The controls in Rockstar games tend to feel a bit wonky, but RDR reached a high point without all the extra baggage of their later works. The Dead Eye mechanic was an ingenious system to implement in a style which until then had struggled with fluid shooting mechanics. Additionally, riding horses through the desert simply feels more engaging than holding down the gas button and breezing through a modern city. While Liberty City might offer more scenery, I greatly prefer not having to play a pedestrian dodging game every time I need to get from point A to point B.

Like every other Rockstar game, the missions are a grab bag of stray ideas. While there may be few which stick out among the pack, the simple fact is that the gameplay in RDR is so much better than their other games that these are a consistently strong experience.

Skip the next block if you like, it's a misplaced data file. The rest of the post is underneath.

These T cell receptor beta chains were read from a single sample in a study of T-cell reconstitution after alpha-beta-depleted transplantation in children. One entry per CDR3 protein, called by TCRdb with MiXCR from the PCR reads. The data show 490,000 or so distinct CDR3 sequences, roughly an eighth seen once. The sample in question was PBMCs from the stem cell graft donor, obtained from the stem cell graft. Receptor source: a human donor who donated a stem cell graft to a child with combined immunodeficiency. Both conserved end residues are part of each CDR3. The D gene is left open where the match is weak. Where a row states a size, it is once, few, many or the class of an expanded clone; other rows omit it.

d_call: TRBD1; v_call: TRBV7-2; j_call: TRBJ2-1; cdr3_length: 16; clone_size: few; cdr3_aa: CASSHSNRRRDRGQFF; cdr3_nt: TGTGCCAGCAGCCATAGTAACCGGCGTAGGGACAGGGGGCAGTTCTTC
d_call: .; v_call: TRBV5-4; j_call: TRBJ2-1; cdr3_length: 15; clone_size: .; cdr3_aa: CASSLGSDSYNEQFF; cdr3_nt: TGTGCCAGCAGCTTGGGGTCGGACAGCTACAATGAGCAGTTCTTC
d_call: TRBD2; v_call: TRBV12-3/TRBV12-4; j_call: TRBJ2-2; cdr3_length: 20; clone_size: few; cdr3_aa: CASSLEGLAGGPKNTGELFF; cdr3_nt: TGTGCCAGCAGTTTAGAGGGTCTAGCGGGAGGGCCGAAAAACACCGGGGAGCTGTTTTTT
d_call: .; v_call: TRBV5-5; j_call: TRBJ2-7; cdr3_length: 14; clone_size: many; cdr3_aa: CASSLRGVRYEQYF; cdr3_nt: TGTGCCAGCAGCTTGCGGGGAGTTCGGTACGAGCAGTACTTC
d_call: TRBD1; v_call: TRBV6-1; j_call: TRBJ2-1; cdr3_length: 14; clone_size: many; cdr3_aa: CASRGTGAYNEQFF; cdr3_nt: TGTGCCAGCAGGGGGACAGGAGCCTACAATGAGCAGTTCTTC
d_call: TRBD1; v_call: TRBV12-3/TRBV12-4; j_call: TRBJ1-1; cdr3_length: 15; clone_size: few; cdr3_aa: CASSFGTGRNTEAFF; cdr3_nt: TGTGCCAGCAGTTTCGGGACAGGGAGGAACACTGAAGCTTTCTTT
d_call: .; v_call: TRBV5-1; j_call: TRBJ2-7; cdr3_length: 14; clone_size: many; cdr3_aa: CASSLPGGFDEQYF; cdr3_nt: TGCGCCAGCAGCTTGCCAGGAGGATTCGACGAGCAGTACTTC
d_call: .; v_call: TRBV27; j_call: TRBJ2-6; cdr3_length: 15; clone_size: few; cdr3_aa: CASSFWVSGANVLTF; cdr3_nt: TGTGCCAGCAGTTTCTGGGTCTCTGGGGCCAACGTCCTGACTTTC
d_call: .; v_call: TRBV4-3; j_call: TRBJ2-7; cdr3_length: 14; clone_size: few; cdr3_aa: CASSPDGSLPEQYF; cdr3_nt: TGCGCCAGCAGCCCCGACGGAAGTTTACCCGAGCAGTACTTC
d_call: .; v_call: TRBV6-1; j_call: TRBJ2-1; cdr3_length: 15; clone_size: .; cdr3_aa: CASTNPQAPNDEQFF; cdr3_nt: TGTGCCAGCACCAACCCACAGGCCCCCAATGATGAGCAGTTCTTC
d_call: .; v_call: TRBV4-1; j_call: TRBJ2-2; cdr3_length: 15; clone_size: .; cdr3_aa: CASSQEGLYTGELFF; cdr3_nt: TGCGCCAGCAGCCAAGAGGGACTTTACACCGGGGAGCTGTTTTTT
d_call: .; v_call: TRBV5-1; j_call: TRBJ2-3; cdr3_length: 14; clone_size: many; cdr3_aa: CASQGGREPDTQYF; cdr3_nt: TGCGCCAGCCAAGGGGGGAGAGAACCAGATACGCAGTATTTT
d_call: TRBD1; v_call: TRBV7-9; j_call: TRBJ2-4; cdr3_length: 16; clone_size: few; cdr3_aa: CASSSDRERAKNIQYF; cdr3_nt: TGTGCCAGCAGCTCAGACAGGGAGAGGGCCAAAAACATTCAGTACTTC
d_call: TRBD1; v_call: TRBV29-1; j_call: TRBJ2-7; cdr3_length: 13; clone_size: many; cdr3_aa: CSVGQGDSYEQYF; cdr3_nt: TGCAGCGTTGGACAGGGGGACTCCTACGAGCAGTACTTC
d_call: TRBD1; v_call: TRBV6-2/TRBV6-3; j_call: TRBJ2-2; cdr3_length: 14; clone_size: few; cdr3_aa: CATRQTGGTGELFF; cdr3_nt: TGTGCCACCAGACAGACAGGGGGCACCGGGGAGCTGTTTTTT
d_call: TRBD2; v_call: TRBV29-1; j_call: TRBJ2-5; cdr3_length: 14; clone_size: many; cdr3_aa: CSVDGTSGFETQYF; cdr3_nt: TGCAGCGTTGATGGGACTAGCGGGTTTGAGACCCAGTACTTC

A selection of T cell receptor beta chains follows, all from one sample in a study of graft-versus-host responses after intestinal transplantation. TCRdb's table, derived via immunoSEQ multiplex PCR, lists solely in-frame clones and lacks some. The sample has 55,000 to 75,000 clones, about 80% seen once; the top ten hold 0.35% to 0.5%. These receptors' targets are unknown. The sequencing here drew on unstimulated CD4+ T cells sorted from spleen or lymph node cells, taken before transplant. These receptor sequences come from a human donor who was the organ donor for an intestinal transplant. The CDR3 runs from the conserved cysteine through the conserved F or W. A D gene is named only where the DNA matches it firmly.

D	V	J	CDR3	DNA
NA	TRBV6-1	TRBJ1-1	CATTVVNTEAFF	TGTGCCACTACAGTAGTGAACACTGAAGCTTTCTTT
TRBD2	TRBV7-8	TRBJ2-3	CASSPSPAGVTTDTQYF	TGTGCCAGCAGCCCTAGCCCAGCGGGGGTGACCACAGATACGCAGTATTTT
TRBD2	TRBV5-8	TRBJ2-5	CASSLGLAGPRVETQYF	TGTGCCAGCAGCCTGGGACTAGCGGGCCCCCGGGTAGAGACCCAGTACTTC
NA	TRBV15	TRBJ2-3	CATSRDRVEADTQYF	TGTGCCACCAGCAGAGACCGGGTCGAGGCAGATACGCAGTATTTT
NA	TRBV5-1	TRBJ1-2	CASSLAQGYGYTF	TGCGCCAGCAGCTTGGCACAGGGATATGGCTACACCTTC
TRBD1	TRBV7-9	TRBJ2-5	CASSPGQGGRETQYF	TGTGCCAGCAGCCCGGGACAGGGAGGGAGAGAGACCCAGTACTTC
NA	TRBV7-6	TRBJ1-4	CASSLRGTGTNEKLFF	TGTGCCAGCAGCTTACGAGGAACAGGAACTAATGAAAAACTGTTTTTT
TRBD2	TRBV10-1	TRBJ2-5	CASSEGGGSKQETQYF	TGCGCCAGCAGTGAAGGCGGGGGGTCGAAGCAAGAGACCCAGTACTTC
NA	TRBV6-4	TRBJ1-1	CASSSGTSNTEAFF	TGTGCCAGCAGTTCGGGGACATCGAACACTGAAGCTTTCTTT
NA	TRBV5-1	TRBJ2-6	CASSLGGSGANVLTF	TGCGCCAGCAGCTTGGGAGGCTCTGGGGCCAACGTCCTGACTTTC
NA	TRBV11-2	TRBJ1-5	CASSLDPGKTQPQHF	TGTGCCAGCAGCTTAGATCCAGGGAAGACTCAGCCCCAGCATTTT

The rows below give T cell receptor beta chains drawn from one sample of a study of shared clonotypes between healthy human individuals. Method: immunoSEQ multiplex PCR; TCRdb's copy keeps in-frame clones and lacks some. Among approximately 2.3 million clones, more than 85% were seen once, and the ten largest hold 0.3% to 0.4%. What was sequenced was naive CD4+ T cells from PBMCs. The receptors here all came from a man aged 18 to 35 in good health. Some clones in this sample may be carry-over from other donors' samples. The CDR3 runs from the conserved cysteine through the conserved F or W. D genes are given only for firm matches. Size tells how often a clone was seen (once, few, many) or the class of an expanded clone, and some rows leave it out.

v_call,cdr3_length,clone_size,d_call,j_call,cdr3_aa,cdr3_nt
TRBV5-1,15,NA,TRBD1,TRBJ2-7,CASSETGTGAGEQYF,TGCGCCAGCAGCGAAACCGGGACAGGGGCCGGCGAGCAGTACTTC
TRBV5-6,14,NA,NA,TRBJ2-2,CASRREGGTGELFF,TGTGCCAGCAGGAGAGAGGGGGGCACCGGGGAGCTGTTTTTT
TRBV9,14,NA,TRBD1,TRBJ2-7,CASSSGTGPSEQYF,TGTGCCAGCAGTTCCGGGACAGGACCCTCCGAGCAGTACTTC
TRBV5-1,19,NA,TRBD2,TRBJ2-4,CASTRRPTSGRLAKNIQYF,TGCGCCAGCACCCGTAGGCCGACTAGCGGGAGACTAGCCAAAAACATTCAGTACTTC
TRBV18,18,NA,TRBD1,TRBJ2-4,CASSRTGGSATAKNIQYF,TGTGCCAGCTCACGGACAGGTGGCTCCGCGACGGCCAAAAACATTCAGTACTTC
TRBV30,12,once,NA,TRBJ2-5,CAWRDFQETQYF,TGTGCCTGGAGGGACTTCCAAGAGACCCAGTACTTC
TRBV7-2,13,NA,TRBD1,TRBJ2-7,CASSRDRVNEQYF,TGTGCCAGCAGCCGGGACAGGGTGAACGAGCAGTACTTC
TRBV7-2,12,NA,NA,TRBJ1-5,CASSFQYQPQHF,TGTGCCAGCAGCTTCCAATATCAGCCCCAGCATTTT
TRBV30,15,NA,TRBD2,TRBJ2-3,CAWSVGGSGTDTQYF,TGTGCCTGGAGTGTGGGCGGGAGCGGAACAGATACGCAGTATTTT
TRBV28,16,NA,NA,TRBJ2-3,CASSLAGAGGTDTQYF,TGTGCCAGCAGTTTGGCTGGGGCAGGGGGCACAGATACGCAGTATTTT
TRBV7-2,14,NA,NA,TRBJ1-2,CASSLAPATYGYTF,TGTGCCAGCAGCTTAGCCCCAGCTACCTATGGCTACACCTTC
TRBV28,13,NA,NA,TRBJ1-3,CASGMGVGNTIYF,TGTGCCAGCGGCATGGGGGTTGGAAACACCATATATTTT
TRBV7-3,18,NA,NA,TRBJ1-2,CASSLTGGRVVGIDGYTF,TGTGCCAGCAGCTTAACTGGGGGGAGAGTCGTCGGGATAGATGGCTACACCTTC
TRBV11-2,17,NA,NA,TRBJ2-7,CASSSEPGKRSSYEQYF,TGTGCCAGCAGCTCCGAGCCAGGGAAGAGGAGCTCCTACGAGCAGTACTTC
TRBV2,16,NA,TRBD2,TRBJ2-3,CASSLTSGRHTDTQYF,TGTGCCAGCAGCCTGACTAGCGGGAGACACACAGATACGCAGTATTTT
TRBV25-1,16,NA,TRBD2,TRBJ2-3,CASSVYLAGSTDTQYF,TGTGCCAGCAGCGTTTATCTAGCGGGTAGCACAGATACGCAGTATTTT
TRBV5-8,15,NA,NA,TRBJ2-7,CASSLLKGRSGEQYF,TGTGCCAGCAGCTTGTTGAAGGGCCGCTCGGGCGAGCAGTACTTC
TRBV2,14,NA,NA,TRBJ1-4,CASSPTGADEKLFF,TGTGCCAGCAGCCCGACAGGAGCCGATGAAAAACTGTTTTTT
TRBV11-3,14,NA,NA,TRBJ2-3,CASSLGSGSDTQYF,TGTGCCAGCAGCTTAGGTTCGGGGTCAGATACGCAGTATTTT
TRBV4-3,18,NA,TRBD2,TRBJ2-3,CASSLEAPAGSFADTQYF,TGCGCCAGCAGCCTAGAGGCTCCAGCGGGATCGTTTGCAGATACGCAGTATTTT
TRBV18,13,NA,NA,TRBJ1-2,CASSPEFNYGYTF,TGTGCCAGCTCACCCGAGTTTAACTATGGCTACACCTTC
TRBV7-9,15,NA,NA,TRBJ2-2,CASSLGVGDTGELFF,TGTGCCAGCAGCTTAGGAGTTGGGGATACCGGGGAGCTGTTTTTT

The finale is Rockstar’s most emotionally resonant moment. Marston achieves everything to be reunited with his family. But in true Western fashion, nothing ever comes easy. It’s important that Red Dead Redemption is not set at the height of the Wild West but during its final breaths. Like Eastwood’s Unforgiven, this is the story of people being bluntly erased from a changing world. Many games have unwinnable fights, but the way this finale slowly builds toward Marston’s acceptance of this fate is unforgettable. After sending his family off to safety, Marston steps out and faces an entire firing squad. The game naturally goes into Dead Eye, a mechanic which until this point has given the sense of being superhuman. But it’s simply not enough against such a large crowd. There’s a reason Red Dead Redemption 2 had to be a prequel – when Marston goes out gun blazing, the Wild West dies with him.